RAFairman's Blog

An RAF Airman's Blog

Food Glorious Food…

I don’t like sausage rolls.

They just don’t, well, seem right do they? Well, not to me any way.

I had a bad experience with one once you see. No, I wasn’t attacked by a wild sausage roll in an alley one night. Nor was I teased by a gang of them outside a corner shop on evening. I just bit into one once and then looked at the pastry-based product in my hand and saw lumps of fat and non-specific gristle that couldn’t possibly be actual real meat…

So I resolved not to eat them in future. I mean – if you think about what goes into one – you wouldn’t be looking lustfully at one the next time you are in the queue at Greggs…

But it wasn’t always this way, indeed I have been known to enjoy munching on a nice sausage roll in the past – even a Greggs one – but mostly I have had them in some say as part of food provided by the service.

Indeed, back in the 90’s we’d be have nice pack-ups of food provided for us to eat whilst we spent all day locked inside a Hardened Aircraft Shelter pretending that we were fighting the Third World War. As part of that pack up they would put in a pie of some sort, maybe a Cornish pasty but mostly a sausage roll. These would be pre-made and packed in plastic, and quite often would come out frozen and they would slowly defrost over the day…but they would be designed to be eaten cold.

The HAS’s were equipped with a kettle, but no microwave or oven at all, so short of putting the sausage roll on a stick and putting it in the exhaust of the jet as it taxied out of the hanger then it would have to be eaten cold. 

The organisation of a HAS site was for there to be 12 individual hangers, each HAS to have one aircraft sheltering inside it – but it could fit a second if really needed. Each has would be have a curved roof that came straight out of the ground designed to protect the aircraft and people inside. Built onto the side was a squat Annexe which provided all the services for the occupants.

If the jet needed to go flying the doors would slide open, the jet would start up and taxi out and then make its way to the runway.  After a flight, the doors would open and the jet would be towed back inside.  A refuelling bowser would pull up and reverse into the Annexe and through a system of underground pipes the aircraft would be refuelled, if required it would be re-armed from a set of racks over on the wall where missiles and fuel-drop tanks would have been pre-positioned.  And if the aircraft was broken in some way, then ground electrical power would be applied to the aircraft by a “Hoochin” power set in the Annexe and the power cables fed through specially designed holes in the wall. The power-room of the HAS itself had a chemical toilet (that was hardly ever used – ’cos if you used it, the rule was you had to empty it at the end of the exercise!).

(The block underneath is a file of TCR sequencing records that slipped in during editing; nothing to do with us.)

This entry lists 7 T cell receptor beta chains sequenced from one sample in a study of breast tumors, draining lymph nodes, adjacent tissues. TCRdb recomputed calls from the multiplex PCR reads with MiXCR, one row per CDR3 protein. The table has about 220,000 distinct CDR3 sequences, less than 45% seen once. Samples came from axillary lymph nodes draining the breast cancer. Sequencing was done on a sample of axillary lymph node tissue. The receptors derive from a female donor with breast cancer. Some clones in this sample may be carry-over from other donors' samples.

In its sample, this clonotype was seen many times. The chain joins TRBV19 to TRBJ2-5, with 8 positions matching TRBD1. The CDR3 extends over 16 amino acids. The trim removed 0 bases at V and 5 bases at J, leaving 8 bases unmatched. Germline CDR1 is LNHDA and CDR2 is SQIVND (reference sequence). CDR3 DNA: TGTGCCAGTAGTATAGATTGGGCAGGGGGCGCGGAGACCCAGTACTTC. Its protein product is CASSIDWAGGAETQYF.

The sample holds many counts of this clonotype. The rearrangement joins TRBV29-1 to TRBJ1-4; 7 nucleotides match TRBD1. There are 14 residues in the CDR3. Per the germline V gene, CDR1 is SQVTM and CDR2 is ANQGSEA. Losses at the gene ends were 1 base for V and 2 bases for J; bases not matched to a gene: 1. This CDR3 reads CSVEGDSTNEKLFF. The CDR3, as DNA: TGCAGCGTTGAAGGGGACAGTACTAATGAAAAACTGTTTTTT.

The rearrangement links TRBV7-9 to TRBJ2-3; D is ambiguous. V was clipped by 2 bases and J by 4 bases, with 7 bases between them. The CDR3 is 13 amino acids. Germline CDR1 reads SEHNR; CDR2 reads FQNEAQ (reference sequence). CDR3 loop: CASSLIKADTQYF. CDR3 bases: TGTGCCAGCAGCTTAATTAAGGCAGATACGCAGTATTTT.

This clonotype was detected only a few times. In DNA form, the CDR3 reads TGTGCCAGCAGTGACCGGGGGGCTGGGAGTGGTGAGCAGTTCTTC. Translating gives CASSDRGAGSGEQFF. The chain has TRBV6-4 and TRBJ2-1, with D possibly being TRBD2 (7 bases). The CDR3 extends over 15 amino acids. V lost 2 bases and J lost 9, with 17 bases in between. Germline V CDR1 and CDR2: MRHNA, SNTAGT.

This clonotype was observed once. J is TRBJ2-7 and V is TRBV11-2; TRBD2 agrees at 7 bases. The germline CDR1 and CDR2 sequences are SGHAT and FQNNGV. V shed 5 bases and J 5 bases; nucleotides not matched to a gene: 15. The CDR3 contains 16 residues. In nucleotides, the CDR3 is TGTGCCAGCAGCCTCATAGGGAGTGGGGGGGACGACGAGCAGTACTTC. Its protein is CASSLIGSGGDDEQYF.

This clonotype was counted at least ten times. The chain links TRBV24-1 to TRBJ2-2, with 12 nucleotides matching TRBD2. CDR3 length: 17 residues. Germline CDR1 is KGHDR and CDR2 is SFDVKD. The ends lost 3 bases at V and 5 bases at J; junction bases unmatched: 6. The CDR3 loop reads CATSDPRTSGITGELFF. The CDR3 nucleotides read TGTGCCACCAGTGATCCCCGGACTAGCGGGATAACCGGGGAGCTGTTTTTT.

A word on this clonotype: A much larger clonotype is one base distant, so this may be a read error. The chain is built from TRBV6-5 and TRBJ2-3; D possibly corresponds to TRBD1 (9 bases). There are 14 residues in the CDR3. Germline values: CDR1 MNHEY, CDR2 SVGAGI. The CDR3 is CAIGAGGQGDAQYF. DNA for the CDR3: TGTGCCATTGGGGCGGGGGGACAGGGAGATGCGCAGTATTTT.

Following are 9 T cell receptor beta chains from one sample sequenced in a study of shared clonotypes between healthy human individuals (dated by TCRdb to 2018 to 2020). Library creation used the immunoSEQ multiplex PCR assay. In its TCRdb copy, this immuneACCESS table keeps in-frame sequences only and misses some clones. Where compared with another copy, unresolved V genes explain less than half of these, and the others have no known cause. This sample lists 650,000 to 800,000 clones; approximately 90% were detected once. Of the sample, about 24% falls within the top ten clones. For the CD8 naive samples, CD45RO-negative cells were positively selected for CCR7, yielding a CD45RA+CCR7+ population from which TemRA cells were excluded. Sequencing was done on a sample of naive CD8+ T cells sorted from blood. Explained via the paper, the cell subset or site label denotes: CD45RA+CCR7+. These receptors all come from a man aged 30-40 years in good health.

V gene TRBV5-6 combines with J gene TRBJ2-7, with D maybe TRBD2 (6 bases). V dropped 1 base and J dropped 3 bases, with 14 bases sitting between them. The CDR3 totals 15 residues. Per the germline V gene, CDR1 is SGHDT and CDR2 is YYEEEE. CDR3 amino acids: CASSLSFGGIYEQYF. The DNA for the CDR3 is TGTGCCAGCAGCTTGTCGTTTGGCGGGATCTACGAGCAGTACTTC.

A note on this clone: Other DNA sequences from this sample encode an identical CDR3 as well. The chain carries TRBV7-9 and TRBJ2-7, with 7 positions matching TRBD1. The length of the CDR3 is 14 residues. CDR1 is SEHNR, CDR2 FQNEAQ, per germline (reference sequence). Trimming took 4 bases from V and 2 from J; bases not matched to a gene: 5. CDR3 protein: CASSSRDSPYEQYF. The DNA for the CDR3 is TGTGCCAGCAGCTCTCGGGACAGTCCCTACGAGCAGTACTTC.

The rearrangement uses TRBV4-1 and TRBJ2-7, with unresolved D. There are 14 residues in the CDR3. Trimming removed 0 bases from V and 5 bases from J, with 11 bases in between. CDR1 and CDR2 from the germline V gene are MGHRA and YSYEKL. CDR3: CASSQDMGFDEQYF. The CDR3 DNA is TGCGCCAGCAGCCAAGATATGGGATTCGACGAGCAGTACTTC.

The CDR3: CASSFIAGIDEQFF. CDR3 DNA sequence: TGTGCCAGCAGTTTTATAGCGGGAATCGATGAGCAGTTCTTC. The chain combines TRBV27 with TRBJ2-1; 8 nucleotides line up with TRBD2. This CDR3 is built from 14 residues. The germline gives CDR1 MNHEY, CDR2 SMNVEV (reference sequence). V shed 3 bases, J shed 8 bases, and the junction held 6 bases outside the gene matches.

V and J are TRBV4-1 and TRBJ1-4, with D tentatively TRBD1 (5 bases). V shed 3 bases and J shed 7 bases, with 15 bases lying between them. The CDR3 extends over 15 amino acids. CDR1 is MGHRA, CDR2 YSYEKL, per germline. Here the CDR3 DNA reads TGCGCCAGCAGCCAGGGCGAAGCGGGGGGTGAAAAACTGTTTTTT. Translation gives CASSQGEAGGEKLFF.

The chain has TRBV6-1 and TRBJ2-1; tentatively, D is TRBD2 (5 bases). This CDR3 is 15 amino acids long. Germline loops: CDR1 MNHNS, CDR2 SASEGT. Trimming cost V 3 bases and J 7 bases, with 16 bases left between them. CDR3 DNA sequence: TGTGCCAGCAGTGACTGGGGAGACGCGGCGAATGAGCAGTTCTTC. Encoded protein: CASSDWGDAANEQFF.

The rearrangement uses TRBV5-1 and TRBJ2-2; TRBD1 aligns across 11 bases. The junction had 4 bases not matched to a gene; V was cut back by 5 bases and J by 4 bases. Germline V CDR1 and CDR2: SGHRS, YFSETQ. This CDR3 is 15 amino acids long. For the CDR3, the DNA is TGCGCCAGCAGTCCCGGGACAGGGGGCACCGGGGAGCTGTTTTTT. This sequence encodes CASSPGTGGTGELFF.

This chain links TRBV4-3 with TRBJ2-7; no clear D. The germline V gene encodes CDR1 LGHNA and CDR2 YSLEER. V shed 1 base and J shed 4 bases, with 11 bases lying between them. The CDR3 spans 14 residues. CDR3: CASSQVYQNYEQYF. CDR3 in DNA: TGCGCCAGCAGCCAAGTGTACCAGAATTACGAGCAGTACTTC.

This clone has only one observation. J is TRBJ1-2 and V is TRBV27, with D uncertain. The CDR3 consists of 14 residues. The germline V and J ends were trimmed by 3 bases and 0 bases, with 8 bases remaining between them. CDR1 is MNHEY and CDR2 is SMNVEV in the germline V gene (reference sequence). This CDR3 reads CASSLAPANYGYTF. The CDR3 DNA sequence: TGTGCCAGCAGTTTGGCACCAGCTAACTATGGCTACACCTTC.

All this meant that the HAS could be a self-sufficient hide-away for up to 24 hours, depending upon how much the aircraft flew. If required there were even a couple of beds that could be built in the HAS management cabin! Luxury.

But as I said, it meant any food had to be either supplied hot as “Hot-Locks” (a bit like getting a delivery of Chinese food) direct to the HAS door, or else you would go in with the pack-up I talked about earlier – which was cold.

Until a particular genius noticed something.  The Hoochin was a basically a diesel engine generator that had an easy opening panel allowing access to the engine manifold block. Which got hot.

The genius came as he noticed this as he was eating a sausage roll…

So he stopped eating and went and got a bit of the blue-roll ‘kim-wipe’ we used as a general clean-up cloth. He folded over a couple of sheets and then placed his sausage roll down on it and left it…

The exhaust was not going to be an issue and was directed out of the Annexe so it sat there safely for 20-30 minutes as it gently heated itself up. He came back into the cabin munching away on a piping hot sausage roll. This idea spread like wildfire and soon it became common practise to heat up your pasties and such on the Hoochins.

As ever though, good things come to an end, and as a result of one particular incident we were ordered not to heat up our food using the Hoochins due to ‘health and safety’.

You see, one young lad, newly posted in was told about heating up his food in this way and decided, on his first exercise, to enjoy a nice warm sausage roll. Unfortunately he was a bit…special…indeed he was the very same individual who tried to make a hot drink out of a wet-wipe I wrote about in the past, and instead of putting the sausage roll on a bit of kim-wipe, he laid his pasty directly on the Hoochin manifold.

Well, not directly, for he left the sausage roll in its plastic wrapper…

…it was only a small fire, but by God it certainly made a LOT of smoke and mess…

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2 thoughts on “Food Glorious Food…

  1. some people never read the instructions!!

  2. Pingback: Tweets that mention Food Glorious Food… « Rafairman's Blog -- Topsy.com

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